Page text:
Guidelines on how not to get sick from Bad Eggs

22 May 2016

You always hear warnings to stay away from rotten eggs, but how do we know whether they're good or not to eat?

With summer and the high temperatures of Thailand we bring you all the ways to identify whether it’s a fresh egg or it's not.

Whilst some some bought eggs have the expiry date embedded on them, locally bought ones are unlikely to.

Sometimes this embedded date is too restrictive, and actually the egg can be used after the last date written.

How do you know whether it’s a good egg?

Unlike vegetables, fruit or meat, in the case of eggs, you cannot rely on your sense of smell or touch.

So what to do? Well, there are several ways to know whether our eggs are fresh and good.

The flotation test
This test is probably the most familiar and recognisable forms of how to test for a fresh egg. How it works - Fill a bowl or cup with water and place the egg inside.

If the egg sinks, it is fresh and good to eat but if it floats then it is not.

What is the rationale behind the test? The eggshell, although solid, is still penetrated by air. Hence, the more time passes, the more air enters into the egg.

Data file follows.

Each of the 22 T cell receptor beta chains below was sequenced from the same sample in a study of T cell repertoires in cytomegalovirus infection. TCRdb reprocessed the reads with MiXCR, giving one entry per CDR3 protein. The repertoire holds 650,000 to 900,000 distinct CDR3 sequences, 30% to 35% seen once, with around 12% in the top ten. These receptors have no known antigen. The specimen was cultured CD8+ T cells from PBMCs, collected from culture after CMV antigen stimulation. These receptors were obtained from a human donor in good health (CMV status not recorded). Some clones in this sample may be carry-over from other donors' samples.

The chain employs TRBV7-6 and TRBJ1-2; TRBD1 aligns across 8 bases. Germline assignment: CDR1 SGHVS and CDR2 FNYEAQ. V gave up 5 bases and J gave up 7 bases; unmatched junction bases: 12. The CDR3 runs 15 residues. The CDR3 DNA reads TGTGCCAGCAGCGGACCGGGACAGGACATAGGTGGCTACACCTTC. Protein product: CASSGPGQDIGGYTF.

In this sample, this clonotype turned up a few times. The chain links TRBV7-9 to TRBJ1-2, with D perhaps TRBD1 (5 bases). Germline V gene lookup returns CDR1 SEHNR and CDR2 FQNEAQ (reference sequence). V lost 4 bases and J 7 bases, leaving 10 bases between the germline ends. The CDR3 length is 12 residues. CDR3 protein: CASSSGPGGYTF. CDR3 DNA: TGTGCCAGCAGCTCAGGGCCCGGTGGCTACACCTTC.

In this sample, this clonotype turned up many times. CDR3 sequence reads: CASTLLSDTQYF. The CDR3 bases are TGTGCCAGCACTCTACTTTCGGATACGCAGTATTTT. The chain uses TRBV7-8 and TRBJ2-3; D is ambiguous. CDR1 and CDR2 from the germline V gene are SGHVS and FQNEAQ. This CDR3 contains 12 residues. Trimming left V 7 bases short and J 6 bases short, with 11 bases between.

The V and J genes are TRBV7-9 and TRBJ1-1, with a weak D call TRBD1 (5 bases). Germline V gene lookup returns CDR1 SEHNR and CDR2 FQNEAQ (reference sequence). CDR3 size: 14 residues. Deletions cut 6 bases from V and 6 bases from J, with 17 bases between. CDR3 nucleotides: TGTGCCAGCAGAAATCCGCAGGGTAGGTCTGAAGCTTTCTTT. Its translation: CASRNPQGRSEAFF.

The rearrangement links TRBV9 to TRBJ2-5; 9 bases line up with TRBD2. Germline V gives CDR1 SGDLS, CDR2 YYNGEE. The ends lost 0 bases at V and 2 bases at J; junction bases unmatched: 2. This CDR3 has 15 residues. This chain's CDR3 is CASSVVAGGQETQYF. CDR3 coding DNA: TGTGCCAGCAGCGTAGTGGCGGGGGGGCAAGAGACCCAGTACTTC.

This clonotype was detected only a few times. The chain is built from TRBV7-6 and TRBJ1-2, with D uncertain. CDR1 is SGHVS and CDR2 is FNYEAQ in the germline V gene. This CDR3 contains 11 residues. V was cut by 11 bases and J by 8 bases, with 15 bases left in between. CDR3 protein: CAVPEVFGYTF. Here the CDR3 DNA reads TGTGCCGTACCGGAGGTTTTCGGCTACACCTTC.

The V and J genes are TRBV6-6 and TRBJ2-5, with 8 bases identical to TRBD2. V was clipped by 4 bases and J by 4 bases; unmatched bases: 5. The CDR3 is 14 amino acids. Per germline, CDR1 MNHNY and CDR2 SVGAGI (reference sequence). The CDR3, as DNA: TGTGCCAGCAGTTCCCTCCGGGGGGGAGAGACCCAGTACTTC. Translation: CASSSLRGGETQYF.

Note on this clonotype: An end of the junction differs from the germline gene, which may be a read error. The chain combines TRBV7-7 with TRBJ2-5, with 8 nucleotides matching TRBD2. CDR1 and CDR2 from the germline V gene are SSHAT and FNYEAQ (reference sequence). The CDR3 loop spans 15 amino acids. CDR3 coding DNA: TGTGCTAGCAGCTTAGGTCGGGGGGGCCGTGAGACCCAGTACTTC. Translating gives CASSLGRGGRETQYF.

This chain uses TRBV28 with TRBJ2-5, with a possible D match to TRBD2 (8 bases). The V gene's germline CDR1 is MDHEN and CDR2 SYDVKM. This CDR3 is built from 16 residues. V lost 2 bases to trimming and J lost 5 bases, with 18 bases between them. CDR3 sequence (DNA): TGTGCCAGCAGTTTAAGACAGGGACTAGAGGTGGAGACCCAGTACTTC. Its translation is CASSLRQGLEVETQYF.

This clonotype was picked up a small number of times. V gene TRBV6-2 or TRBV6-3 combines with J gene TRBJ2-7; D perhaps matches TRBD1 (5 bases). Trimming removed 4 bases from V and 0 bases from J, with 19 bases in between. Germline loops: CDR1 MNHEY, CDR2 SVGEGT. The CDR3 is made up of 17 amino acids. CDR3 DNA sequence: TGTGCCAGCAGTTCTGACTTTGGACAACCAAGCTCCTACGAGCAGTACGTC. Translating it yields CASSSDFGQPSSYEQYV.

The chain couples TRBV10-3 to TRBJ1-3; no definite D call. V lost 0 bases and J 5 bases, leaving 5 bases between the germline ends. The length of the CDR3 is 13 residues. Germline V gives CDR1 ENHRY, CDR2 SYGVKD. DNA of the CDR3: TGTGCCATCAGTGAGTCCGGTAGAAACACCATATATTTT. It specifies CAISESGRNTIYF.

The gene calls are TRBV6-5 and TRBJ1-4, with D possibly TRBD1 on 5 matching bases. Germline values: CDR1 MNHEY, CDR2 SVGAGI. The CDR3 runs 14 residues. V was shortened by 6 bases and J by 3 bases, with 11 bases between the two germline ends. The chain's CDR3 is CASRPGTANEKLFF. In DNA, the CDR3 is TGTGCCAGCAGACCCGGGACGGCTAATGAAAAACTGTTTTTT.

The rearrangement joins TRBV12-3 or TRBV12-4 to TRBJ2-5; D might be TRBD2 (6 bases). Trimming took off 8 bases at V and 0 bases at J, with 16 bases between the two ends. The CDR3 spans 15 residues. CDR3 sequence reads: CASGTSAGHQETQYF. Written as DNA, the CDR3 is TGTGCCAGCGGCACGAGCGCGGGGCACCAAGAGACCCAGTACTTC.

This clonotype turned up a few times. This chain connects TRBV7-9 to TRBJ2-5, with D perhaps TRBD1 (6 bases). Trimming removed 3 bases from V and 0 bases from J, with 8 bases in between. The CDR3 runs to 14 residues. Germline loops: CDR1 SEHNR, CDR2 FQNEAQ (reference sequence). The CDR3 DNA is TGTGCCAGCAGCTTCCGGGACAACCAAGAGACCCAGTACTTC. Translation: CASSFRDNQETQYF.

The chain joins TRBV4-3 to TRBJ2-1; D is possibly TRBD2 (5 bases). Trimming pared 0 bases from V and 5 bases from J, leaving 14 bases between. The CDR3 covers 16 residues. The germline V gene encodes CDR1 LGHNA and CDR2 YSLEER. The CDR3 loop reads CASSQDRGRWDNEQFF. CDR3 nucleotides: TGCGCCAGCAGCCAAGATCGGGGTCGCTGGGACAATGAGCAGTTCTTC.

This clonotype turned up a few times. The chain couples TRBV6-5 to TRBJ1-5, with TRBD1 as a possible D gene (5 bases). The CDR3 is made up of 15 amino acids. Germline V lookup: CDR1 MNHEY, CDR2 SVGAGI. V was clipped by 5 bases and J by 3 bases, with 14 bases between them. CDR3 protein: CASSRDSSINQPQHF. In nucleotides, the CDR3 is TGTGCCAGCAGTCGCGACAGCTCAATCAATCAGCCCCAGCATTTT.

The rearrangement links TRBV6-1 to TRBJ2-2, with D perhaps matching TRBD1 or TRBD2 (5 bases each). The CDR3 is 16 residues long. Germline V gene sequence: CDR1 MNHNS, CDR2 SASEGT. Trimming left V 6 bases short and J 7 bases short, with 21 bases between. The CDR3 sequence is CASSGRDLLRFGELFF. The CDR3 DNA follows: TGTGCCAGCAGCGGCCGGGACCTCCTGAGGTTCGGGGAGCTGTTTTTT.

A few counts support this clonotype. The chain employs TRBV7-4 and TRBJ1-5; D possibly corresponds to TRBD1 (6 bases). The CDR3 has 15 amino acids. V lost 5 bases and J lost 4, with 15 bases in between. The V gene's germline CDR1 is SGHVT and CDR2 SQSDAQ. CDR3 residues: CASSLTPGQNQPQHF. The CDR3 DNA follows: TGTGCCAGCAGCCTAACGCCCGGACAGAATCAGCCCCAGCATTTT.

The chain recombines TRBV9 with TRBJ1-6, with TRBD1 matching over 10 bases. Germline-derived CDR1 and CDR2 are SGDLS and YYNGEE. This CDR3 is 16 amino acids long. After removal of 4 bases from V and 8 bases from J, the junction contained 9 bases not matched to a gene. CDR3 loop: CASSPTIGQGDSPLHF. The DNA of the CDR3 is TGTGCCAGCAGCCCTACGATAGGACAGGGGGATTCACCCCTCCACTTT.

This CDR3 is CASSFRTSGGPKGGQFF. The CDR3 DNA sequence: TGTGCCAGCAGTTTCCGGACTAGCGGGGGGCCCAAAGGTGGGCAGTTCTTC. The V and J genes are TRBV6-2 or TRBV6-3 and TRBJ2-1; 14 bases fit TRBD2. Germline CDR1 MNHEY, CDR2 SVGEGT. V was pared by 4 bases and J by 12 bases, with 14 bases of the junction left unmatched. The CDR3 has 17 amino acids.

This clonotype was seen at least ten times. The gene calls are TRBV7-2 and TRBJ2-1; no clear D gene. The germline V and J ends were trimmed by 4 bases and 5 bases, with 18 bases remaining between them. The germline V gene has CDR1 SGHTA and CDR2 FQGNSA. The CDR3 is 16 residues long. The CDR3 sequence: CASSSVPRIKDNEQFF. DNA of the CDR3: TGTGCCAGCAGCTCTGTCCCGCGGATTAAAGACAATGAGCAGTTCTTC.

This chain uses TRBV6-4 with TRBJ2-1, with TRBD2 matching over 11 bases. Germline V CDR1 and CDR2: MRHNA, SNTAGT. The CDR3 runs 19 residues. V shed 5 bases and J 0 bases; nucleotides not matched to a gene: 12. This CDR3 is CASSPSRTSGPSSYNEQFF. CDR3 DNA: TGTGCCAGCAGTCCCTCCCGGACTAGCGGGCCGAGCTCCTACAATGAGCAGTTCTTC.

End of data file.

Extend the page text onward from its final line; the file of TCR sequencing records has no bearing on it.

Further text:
Test the break
Another way is to break the egg into a wide bowl or plate. If the white and the yolk are solid and separate then this is a fresh egg.

If they break easily and blend then the egg is not fresh. In general, if the egg 'spreads' on the surface of the tool - it is not fresh.

Why? You may have noticed the yolk has a kind of thin white coating. It’s job is to stabilise the white from the yolk center. As more time passes, the more it is weakened, which causes the yolk to move more freely.

Test a hard-boiled egg
Although less convenient it is well known that the more difficult to peel a hard-boiled egg, actually the more fresh it is.

Rattle test
This way is less recommended, but still works. You can rattle the egg to your ear.

If you hear a rattling sound then this means that the egg is not fresh. If you do not hear anything, it’s a fresh egg.

The principle behind the test is the same principle as the flotation test; as time passes, the more air enters into the egg. The more air, the more rattling.